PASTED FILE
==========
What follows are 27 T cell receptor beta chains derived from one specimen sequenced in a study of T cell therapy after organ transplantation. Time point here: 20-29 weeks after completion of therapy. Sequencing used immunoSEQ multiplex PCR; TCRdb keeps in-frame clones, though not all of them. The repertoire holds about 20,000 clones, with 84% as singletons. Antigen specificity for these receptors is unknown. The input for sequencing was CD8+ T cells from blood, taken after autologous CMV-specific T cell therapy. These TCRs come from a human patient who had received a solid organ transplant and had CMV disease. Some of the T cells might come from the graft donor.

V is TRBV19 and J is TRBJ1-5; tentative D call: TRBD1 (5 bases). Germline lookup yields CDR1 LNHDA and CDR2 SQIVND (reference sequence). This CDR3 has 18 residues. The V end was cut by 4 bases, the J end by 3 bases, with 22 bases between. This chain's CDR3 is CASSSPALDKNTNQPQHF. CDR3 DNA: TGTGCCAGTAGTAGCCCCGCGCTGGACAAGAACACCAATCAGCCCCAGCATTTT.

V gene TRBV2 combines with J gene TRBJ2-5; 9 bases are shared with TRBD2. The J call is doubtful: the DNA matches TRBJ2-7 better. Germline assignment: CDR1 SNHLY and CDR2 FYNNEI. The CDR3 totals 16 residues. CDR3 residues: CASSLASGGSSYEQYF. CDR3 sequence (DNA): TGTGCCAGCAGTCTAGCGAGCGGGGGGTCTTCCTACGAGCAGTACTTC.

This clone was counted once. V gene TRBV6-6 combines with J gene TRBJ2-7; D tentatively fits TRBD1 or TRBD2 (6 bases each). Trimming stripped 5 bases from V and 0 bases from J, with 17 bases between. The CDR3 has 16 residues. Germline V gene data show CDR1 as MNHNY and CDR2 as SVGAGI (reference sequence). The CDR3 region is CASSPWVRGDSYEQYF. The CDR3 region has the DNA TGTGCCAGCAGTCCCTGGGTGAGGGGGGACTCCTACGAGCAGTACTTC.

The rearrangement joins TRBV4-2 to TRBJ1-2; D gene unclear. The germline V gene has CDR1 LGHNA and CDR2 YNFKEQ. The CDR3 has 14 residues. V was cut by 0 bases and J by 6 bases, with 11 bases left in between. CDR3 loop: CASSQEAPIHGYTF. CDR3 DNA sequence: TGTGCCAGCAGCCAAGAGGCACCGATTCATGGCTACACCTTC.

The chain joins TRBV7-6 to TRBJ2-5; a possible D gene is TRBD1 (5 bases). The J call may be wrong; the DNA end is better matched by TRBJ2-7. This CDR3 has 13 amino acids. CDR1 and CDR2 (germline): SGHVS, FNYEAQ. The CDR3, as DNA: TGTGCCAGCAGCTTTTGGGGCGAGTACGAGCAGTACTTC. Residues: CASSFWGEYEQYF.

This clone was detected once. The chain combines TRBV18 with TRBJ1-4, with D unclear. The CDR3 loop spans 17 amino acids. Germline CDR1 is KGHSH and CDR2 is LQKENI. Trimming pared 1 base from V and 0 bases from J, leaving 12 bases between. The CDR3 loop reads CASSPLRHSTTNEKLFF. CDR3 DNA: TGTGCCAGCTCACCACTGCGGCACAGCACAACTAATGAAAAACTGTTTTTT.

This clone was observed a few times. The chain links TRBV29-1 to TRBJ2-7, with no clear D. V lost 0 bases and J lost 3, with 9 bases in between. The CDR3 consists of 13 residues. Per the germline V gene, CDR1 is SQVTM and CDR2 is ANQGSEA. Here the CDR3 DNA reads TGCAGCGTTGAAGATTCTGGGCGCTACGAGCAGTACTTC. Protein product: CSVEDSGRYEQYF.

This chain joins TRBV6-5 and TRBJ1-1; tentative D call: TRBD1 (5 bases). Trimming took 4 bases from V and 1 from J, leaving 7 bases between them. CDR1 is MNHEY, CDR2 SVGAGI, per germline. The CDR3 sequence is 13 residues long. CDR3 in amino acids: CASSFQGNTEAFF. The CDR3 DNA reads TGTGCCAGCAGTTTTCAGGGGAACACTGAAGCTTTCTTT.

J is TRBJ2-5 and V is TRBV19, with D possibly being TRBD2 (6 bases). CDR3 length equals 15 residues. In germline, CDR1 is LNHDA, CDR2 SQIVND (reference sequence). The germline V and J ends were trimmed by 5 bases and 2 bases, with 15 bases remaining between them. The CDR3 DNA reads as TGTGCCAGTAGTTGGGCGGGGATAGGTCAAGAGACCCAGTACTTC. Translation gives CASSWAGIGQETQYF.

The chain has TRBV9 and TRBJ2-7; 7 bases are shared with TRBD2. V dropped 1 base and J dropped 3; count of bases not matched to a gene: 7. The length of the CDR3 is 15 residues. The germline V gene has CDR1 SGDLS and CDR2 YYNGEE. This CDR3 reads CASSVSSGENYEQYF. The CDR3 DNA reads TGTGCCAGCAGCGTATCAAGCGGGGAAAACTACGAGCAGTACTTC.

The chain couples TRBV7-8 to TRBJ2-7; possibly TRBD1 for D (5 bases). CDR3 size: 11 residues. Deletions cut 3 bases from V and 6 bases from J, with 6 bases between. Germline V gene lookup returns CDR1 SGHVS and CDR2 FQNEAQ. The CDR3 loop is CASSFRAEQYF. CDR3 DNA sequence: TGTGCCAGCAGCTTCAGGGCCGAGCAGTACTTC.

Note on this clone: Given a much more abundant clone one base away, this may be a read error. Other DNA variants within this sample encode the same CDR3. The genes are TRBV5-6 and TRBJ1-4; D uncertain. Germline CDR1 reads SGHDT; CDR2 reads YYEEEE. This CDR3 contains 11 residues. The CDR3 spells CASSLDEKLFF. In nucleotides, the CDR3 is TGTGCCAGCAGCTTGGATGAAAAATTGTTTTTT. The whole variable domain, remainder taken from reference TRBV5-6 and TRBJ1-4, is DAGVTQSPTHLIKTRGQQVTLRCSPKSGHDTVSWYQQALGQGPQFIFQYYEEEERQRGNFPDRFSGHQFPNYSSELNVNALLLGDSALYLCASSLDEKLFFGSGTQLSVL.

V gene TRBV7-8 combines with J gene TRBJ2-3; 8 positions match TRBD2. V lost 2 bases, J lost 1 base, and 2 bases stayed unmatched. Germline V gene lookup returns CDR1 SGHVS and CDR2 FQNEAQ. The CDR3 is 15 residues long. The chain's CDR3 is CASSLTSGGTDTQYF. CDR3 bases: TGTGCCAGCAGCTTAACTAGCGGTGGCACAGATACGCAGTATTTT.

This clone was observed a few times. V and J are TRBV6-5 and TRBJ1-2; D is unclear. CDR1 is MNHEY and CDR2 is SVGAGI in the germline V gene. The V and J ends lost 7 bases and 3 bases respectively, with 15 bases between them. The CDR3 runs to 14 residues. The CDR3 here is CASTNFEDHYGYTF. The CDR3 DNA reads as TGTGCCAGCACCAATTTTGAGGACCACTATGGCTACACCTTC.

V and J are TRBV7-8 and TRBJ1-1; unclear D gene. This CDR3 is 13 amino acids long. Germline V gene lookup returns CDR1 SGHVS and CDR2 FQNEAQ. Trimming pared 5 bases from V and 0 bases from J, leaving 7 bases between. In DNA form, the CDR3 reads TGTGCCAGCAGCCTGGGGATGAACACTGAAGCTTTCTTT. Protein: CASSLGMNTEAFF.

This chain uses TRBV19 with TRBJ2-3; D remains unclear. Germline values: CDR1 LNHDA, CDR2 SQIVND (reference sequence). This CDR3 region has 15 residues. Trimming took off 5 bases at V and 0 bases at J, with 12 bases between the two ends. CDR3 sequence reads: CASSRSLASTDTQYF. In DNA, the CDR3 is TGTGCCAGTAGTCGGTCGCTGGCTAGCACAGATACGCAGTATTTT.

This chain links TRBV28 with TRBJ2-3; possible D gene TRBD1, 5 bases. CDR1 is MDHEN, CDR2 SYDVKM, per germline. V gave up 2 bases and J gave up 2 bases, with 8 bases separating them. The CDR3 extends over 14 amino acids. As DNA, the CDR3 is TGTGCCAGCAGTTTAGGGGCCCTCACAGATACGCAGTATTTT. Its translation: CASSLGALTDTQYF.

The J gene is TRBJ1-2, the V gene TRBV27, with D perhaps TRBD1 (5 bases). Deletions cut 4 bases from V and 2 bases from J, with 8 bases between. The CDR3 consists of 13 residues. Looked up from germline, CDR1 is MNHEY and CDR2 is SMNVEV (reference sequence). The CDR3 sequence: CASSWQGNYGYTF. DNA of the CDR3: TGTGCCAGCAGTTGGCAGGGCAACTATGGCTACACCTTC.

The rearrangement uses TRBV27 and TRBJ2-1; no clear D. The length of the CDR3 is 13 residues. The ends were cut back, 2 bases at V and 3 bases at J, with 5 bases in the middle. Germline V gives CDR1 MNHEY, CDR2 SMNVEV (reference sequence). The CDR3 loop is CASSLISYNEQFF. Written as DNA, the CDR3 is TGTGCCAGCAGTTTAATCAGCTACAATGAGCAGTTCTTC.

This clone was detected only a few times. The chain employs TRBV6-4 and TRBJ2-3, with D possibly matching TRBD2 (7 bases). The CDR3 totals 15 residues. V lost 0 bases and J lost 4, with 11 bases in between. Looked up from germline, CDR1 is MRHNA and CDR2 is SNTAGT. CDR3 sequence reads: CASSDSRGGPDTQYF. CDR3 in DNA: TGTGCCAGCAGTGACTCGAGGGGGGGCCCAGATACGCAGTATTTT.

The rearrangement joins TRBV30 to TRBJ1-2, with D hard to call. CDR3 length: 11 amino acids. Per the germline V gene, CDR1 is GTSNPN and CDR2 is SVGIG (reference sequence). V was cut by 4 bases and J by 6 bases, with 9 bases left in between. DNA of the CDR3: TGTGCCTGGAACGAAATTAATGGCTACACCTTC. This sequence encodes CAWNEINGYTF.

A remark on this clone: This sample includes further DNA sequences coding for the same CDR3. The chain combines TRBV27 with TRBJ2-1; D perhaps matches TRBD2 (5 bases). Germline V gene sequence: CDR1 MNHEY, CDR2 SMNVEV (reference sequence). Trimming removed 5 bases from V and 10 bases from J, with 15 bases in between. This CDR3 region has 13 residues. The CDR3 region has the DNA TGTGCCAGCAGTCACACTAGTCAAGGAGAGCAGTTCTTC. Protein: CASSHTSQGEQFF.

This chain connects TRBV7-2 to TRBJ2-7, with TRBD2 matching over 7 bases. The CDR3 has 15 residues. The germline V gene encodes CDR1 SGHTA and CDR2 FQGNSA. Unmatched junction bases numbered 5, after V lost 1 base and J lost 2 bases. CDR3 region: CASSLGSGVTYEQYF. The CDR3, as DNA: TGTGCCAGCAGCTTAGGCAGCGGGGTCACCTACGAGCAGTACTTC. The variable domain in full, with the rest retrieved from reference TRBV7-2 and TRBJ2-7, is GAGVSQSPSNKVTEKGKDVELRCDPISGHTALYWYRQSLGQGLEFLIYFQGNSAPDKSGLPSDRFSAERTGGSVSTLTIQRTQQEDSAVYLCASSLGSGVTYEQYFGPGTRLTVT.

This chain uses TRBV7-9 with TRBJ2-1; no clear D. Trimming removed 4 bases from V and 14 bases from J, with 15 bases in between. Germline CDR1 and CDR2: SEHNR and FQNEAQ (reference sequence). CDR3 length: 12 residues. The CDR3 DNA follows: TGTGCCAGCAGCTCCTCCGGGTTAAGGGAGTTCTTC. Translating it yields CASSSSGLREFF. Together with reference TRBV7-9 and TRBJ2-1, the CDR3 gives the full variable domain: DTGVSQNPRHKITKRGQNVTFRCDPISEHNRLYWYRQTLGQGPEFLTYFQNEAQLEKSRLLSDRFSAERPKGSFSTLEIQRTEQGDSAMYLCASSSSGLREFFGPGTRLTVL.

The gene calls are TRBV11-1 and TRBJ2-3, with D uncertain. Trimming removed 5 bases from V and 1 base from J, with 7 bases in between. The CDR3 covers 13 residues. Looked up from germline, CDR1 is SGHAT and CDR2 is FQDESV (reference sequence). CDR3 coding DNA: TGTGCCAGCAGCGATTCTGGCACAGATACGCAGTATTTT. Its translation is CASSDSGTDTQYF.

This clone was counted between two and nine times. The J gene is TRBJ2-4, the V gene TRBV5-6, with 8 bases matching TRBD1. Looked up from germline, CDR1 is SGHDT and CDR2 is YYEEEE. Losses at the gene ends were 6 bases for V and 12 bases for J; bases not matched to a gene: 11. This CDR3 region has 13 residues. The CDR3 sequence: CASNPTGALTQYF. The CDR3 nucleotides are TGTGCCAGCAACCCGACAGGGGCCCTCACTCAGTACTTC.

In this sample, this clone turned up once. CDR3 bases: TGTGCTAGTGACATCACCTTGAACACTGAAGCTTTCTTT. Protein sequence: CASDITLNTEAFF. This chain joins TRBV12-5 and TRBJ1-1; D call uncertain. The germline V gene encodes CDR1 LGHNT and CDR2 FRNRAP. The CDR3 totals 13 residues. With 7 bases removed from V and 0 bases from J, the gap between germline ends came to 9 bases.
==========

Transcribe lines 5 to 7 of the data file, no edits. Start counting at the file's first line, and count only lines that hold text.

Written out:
The rearrangement joins TRBV4-2 to TRBJ1-2; D gene unclear. The germline V gene has CDR1 LGHNA and CDR2 YNFKEQ. The CDR3 has 14 residues. V was cut by 0 bases and J by 6 bases, with 11 bases left in between. CDR3 loop: CASSQEAPIHGYTF. CDR3 DNA sequence: TGTGCCAGCAGCCAAGAGGCACCGATTCATGGCTACACCTTC.

The chain joins TRBV7-6 to TRBJ2-5; a possible D gene is TRBD1 (5 bases). The J call may be wrong; the DNA end is better matched by TRBJ2-7. This CDR3 has 13 amino acids. CDR1 and CDR2 (germline): SGHVS, FNYEAQ. The CDR3, as DNA: TGTGCCAGCAGCTTTTGGGGCGAGTACGAGCAGTACTTC. Residues: CASSFWGEYEQYF.

This clone was detected once. The chain combines TRBV18 with TRBJ1-4, with D unclear. The CDR3 loop spans 17 amino acids. Germline CDR1 is KGHSH and CDR2 is LQKENI. Trimming pared 1 base from V and 0 bases from J, leaving 12 bases between. The CDR3 loop reads CASSPLRHSTTNEKLFF. CDR3 DNA: TGTGCCAGCTCACCACTGCGGCACAGCACAACTAATGAAAAACTGTTTTTT.